On the eve of the Senate's first showdown vote on the fiscal 1986 budget, White House officials said yesterday that they fear setbacks on defense spending and Social Security while President Reagan is at the seven-nation economic summit in Bonn this week.

A senior White House official predicted that Reagan will win a preliminary vote scheduled today on the overall deficit-reduction package but could lose on such other, specific spending votes as those involving defense.

The official, interviewed on the condition he not be identified, seemed to be trying to lower expectations for success on the budget while Reagan is in Europe. The president is to return May 10.

U.S. budget and trade deficits are expected to be a major issue of discussion in Bonn, and Treasury Secretary James A. Baker III said yesterday that Reagan, if confronted there with criticism, will respond by saying that he will continue pushing Congress for spending cuts.

Meanwhile, Senate Republican leaders, after stalling last week to avoid defeat in a vote they had hoped to call then, prepared to push for a preliminary vote on the $52 billion deficit-reduction package in hopes of nailing down a victory through concessions to wavering GOP senators.

But, as of late yesterday, Majority Leader Robert J. Dole (R-Kan.) said he was not certain that he has enough votes to clear the first procedural hurdle and thereby claim a symbolic victory.

The White House official said the timing of the budget votes, while Reagan is in Europe, is "regrettable" and predicted "a whole series of stories" on specific amendments while the president is in West Germany this week.

While predicting victory on the first vote, he said the White House risks losing on items such as defense spending, where Reagan and the Senate GOP leadership had agreed on 3 percent growth after inflation.

The Senate, under pressure to save domestic programs, "may solve this by hitting the hell out of us on defense," the official said.

He added that White House officials, who conducted a legislative strategy meeting yesterday, are "very concerned" that the Senate may also reject the GOP plan to cut Social Security cost-of-living adjustments roughly in half.

The official said that Democrats are opposing the White House-Senate GOP compromise on the first vote but that some could be expected to join Republicans on specific amendments.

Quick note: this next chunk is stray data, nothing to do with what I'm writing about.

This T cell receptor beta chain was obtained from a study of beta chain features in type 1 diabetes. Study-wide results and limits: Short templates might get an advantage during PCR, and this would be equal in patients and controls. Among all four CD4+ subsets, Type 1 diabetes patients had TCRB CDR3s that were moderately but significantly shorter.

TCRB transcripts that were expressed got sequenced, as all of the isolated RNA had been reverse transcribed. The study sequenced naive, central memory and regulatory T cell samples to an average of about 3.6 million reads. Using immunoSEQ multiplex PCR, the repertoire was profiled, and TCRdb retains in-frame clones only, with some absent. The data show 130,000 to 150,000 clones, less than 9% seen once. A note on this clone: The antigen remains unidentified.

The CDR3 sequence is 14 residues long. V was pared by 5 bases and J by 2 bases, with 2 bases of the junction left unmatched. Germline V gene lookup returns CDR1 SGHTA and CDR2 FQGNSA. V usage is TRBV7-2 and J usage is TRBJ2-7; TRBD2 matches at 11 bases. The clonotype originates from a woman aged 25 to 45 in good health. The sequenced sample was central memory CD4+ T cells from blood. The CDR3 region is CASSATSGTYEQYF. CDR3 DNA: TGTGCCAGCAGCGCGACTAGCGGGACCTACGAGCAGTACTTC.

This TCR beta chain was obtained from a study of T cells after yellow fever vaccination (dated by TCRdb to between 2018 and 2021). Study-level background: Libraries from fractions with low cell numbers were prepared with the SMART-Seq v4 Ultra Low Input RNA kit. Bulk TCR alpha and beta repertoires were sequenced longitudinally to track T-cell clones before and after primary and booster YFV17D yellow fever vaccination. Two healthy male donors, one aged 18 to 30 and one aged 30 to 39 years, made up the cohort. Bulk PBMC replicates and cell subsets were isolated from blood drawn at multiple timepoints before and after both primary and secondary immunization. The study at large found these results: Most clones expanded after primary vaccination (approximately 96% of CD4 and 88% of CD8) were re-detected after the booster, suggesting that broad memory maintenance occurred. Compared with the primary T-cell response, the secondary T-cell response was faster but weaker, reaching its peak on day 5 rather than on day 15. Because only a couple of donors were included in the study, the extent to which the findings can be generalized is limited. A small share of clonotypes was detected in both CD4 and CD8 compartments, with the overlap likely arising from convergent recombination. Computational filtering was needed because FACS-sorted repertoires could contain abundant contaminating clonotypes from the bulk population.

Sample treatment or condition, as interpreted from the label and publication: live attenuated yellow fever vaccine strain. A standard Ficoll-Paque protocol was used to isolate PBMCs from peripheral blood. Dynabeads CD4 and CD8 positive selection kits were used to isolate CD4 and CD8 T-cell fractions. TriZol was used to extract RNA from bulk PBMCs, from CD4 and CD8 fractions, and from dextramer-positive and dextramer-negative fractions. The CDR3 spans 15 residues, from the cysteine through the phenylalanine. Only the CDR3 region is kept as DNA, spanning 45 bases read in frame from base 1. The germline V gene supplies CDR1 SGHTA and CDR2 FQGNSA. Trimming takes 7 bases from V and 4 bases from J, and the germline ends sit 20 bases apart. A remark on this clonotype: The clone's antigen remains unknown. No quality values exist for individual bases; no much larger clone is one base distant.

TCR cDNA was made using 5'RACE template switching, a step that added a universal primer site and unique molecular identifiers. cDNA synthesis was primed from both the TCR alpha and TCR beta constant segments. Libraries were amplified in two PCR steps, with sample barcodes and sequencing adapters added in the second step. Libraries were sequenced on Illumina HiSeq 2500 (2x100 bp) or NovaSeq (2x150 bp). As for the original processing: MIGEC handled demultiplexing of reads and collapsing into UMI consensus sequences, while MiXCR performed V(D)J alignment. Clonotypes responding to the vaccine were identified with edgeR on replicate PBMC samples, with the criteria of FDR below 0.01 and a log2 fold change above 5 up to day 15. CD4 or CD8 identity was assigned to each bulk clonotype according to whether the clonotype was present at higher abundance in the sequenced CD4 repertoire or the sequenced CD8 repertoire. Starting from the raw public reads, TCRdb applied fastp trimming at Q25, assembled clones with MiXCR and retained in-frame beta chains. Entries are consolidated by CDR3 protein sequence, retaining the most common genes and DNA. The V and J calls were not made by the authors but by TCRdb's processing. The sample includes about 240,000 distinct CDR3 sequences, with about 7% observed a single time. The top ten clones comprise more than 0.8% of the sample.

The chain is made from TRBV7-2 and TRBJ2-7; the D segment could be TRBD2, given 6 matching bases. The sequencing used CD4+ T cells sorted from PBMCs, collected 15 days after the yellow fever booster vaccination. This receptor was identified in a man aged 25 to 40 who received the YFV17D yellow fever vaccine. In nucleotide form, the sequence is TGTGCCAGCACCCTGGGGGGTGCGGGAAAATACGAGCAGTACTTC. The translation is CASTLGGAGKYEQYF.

Among concessions yesterday was an agreement to save the Rural Electrification Administration at a reduced level of spending instead of phasing it out over eight years. Sources said the move nails down the support of Sen. James Abdnor (R-S.D.) on the preliminary vote.

In a previously reported concession, Senate leaders agreed to restore $220 million for programs for the handicapped in an attempt to win over Sen. Lowell P. Weicker Jr. (R-Conn.). Seeking further spending restorations, Weicker remains uncommitted on the first vote.

In addition, Sen. Charles E. Grassley (R-Iowa) said he was persuaded to go along with the leadership on the first vote when it guaranteed him a chance to offer a substitute proposal to freeze spending at current levels at the end of the budget deliberations.

He said he also was assured an opportunity to offer an amendment to raise defense spending only to adjust for inflation.

Dole indicated that he is attempting to win over other dissident Republicans by offering to introduce their pet amendments, even though he opposed them.

This could be critical because of the high stakes in partisan jockeying over restoration of the full cost-of-living increase for Social Security benefits, which Sens. Paula Hawkins (R-Fla.) and Alfonse M. D'Amato (R-N.Y.) have been seeking to champion.

Under Dole's offer, Hawkins and D'Amato would beat Democrats to the punch in "saving" the increase. Sen. Daniel Patrick Moynihan (D-N.Y.) has said he will try to take the lead in scuttling the White House-blessed proposal to halve the increases over the next three years.

"Why not?" Dole asked in discussing the strategy with reporters. "Why let Moynihan do it when he's never going to vote for it the package anyway?"

Among other issues that Dole said he may throw out for a vote on the Senate floor to satisfy Republican waverers are a defense-spending cutback and a corporate minimum tax.

Dole said late yesterday that he does not know whether his strategy will work.

It was also unclear whether the Democrats, who had been pressing for a vote so long as Dole appeared to be facing defeat, would allow a vote now that Dole may have picked up enough votes to win and to give Republicans credit for any subsequent changes in the plan.

Minority Leader Robert C. Byrd (D-W.Va.) indicated that he still wants a voting arrangement under which Democrats would get the first crack at sponsoring the Social Security amendment.

In an address yesterday to the annual meeting of the U.S. Chamber of Commerce, Reagan acknowledged that the budget compromise will "run into stiff opposition." He appealed for support on it even though it would reduce business subsidies.

"In a fundamental sense, what is at stake is nothing less than our democracy itself," Reagan said.

He asked the Chamber to "hold a few feet to the fire for me" and "help to knock some sense into the spenders" in Congress.

Although his senior aides said as recently as last week that the U.S. economy is not strong, the president declared yesterday, "The economy is healthy and growing. When we put our plan into effect, it is certain to grow still stronger."